Cellular Respiration Cellular respiration releases chemical energy from sugars and other carbon- based molecules to make ATP. It is an aerobic process.

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    21-Dec-2015

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  • Slide 1
  • Slide 2
  • Cellular Respiration Cellular respiration releases chemical energy from sugars and other carbon- based molecules to make ATP. It is an aerobic process. needs oxygen to take place.
  • Slide 3
  • Cellular Respiration Cell respiration takes place in the mitochondria. Foods are broken down into small molecules like glucose. Glucose is broken down during glycolysis.
  • Slide 4
  • Glycolysis Glycolysis Takes place BEFORE cell respiration. Splits the glucose molecule into two three-carbon molecules and makes two molecules of ATP. It takes place in the cytoplasm of the cell. It is an anaerobic process. Does NOT require oxygen to take place.
  • Slide 5
  • Krebs Cycle The first part of cellular respiration. Sometimes called the citric-acid cycle. Produces molecules that carry energy to the second part of cellular respiration. (NADH and FADH 2 ) Takes place in the interior space (matrix) of the mitochondria.
  • Slide 6
  • Krebs Cycle 1. Pyruvate broken down. Pyruvate is split into 3 molecules of carbon Dioxide which are given off as waste 4 molecules of NADH and one FADH 2 form. They will move to the electron transport chain.
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  • Krebs Cycle Products The Krebs cycle will break down TWO pyruvate molecules at the same time. Products: 6 carbon dioxide molecules. 2 molecules of ATP 8 molecules of NADH Will go to the electron transport chain. 2 molecules of FADH 2 Will go to the electron transport chain.
  • Slide 8
  • Electron Transport Chain Second part of cellular respiration. Energy from the Krebs cycle (NADH and FADH 2 ) is transferred to a chain of proteins in the inner membrane of the mitochondrion. A large number of ATP molecules are made. Oxygen is used to make water molecules. Water and heat are given off as a waste
  • Slide 9
  • Electron Transport Chain 1. Electrons removed. Proteins inside the mitochondrion take high- energy electrons from NADH and FADH2. Two molecules of NADH and one of FADH2 are used. 2. Hydrogen ions transported. Hydrogen ions are built up along the inner mitochondrial membrane using energy from the electrons.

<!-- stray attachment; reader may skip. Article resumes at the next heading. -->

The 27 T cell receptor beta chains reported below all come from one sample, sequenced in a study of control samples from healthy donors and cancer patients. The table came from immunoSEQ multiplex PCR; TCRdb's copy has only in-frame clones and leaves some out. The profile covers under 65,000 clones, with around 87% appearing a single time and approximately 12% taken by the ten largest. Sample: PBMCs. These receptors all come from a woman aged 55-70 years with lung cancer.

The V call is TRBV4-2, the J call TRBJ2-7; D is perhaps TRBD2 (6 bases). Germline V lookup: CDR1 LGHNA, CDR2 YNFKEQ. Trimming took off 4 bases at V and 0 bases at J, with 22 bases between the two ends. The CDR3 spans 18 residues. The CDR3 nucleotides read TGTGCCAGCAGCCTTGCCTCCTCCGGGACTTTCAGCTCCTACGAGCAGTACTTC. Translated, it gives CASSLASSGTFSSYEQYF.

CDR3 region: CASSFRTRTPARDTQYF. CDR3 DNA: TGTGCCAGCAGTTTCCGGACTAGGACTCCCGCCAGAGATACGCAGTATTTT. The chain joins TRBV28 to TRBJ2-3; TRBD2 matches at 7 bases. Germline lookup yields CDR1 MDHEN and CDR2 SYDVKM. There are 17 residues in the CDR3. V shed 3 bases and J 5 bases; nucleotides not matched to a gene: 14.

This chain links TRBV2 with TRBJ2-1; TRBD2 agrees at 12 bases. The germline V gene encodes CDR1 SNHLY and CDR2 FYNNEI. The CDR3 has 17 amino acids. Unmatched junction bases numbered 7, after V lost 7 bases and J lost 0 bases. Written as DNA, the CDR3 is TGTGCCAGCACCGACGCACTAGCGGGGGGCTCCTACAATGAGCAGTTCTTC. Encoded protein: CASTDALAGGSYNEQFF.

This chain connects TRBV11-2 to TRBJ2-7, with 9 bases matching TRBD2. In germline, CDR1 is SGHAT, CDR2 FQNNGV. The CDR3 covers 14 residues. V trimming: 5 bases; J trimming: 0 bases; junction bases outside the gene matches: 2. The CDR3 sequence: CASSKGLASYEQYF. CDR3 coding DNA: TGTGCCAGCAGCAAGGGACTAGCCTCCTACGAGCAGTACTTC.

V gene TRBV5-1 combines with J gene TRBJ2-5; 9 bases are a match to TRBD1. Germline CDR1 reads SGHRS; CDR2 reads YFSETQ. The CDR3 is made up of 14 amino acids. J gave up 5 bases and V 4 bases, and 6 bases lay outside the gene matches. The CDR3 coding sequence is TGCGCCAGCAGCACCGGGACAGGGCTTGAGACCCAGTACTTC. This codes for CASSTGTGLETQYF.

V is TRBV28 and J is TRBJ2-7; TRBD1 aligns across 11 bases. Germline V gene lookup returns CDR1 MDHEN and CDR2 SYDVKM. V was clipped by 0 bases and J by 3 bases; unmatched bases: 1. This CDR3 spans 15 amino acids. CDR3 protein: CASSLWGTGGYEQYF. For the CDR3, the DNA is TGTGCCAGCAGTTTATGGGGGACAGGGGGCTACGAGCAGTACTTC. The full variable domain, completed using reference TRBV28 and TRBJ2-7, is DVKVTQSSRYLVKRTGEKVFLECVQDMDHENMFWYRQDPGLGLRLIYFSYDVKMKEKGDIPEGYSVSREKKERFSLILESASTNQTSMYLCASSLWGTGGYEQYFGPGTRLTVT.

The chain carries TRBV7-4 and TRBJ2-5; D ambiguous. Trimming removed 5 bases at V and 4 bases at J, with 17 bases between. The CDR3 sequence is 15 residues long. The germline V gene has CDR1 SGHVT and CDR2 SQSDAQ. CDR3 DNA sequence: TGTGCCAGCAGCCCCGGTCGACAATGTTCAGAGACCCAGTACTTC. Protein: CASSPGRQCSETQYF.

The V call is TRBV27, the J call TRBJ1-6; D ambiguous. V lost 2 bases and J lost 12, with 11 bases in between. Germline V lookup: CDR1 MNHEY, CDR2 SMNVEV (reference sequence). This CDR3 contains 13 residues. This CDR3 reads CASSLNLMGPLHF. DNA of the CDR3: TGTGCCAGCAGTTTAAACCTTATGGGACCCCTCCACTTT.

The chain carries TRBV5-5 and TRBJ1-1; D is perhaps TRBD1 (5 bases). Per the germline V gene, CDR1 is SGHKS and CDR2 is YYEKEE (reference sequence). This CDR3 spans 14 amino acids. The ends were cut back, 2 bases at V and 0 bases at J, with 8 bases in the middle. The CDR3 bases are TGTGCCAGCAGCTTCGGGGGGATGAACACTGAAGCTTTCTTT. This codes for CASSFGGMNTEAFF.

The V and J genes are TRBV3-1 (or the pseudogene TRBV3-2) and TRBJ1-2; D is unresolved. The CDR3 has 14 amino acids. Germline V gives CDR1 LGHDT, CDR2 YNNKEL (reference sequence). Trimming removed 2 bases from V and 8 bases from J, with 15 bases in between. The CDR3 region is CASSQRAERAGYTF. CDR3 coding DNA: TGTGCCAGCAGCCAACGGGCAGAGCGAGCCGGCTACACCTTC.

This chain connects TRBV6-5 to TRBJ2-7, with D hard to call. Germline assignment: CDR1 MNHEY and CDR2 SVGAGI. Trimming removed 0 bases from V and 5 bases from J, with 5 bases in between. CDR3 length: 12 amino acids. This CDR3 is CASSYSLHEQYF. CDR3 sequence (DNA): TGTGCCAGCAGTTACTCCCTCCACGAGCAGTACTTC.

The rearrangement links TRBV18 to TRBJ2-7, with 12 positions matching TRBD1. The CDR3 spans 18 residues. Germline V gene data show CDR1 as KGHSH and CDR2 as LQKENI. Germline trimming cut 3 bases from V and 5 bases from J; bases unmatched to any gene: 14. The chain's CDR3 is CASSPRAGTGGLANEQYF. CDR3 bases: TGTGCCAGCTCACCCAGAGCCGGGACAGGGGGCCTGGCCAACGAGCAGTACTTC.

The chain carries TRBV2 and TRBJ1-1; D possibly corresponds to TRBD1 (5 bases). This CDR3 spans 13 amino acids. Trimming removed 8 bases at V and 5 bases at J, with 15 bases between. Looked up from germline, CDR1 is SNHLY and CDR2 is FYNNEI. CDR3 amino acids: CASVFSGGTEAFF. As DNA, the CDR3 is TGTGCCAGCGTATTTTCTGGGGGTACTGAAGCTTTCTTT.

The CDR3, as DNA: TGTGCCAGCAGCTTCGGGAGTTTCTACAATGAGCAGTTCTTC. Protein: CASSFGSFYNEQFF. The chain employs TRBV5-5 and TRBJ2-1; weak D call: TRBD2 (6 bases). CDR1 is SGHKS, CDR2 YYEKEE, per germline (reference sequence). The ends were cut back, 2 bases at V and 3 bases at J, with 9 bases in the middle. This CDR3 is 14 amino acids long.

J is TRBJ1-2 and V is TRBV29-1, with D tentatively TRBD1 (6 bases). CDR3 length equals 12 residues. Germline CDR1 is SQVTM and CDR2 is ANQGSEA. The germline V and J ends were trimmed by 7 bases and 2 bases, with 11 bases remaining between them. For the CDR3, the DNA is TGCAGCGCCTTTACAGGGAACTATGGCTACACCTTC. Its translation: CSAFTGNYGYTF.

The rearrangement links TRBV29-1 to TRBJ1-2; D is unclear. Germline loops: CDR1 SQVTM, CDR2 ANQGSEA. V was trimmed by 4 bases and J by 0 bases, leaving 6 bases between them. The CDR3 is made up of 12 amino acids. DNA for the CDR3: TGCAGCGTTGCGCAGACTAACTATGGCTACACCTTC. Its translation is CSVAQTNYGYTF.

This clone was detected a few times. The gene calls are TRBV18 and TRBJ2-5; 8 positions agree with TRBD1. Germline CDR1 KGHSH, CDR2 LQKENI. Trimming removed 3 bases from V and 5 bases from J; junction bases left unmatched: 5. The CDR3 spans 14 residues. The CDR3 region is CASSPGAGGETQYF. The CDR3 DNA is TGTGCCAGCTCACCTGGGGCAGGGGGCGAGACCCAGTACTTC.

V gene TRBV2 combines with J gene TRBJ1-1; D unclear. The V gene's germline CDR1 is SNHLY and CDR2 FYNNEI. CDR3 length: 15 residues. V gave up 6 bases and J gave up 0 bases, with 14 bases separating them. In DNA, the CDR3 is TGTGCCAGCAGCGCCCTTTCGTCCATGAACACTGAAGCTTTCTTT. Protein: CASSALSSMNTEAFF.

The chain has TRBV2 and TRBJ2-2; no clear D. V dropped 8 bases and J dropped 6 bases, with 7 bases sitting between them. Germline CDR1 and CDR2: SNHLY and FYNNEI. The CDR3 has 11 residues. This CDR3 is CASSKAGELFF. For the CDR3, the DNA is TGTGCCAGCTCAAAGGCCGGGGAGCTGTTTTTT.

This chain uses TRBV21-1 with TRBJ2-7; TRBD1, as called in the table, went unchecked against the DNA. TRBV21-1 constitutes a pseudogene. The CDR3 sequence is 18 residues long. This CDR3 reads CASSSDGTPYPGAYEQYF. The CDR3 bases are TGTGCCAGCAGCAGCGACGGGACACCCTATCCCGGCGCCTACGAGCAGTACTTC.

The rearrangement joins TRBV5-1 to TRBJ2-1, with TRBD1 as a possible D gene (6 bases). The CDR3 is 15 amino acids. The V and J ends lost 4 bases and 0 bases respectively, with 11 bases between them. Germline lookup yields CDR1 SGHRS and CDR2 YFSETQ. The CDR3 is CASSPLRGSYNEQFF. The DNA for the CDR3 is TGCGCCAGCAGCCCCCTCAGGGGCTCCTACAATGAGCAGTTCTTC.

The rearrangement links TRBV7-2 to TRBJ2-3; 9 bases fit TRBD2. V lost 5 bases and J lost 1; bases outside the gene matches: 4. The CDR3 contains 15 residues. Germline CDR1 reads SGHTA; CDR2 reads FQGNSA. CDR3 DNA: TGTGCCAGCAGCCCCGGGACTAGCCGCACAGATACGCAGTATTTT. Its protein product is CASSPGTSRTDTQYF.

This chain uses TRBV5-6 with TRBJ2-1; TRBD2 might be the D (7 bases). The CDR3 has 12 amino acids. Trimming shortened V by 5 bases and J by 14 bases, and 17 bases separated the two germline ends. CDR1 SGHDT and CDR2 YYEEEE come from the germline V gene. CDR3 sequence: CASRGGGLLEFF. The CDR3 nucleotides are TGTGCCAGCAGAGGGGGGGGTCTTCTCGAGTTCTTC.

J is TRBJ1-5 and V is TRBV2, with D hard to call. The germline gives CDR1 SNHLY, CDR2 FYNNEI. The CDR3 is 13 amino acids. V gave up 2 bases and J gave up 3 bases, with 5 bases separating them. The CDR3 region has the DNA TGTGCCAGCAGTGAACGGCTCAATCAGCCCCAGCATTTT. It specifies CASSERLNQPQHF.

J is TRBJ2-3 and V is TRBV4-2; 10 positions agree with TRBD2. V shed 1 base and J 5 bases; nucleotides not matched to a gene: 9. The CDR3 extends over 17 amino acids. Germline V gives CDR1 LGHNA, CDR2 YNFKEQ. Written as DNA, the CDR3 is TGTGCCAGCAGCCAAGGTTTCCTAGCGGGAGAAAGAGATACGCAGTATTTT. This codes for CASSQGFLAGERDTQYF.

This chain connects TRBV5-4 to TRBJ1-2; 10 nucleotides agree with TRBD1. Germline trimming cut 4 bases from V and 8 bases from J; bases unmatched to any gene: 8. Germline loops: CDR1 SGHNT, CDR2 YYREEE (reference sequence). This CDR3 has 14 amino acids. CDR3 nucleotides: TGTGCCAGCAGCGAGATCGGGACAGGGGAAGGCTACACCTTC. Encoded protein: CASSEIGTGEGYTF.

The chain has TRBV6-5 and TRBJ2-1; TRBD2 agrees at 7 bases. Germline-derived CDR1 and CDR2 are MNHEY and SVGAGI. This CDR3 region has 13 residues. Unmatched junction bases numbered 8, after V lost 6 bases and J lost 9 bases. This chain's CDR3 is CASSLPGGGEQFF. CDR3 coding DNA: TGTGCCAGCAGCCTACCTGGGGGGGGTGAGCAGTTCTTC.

• Slide 10
  • Electron Transport Chain
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  • Electron Transport Chain Products For EACH molecule of glucose the ETC can make: Up to 34 molecules of ATP
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  • Cellular Respiration Products Up to 38 ATP are made from the breakdown of ONE glucose molecule. 2 ATP from glycolysis 36 ATP from cellular respiration (Krebs - 2) Cycle and Electron Transport Chain - 34) Other products include carbon dioxide and water. The equation for cellular respiration is: C 6 H 12 O 6 + 6O 2 6CO 2 + 6H 2 O
  • Slide 13
  • Fermentation Fermentation is an anaerobic process that takes place when there is less oxygen in the body (i.e. during strenuous activity) Fermentation does NOT make ATP, but it allows glycolysis to continue. Glycolysis needs NAD + to pick up electrons when it splits glucose into pyruvate. Fermentation removed electrons from NADH molecules and recycles NAD + molecules for glycolysis.
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  • Lactic Acid Fermentation in Animals 1. Pyruvate and NADH from glycolysis enter fermentation. Two NADH molecules are used to convert pyruvate into lactic acid. As the NADH is used, it converts back to NAD +. 2. TWO molecules of NAD + are recycled back to glycolysis. This allows your body to continue to break down sugar for energy!
  • Slide 15
  • Alcoholic Fermentation in Plants 1. Pyruvate and NADH from glycolysis enter alcoholic fermentation. The NADH molecules provide energy to break pyruvate into alcohol and carbon dioxide. As the NADH are used, they are converted to NAD +. 2. The molecules of NAD + are recycled back to glycolysis. The recycling of NAD + allows glycolysis to continue.
  • Slide 16
  • Cellular Respiration and Photosynthesis Cellular Respiration and Photosynthesis are approximately the reverse of each other. Photosynthesis stores energy. Cellular Respiration releases it.
  • Slide 17
  • Photosynthesis and Cellular Respiration

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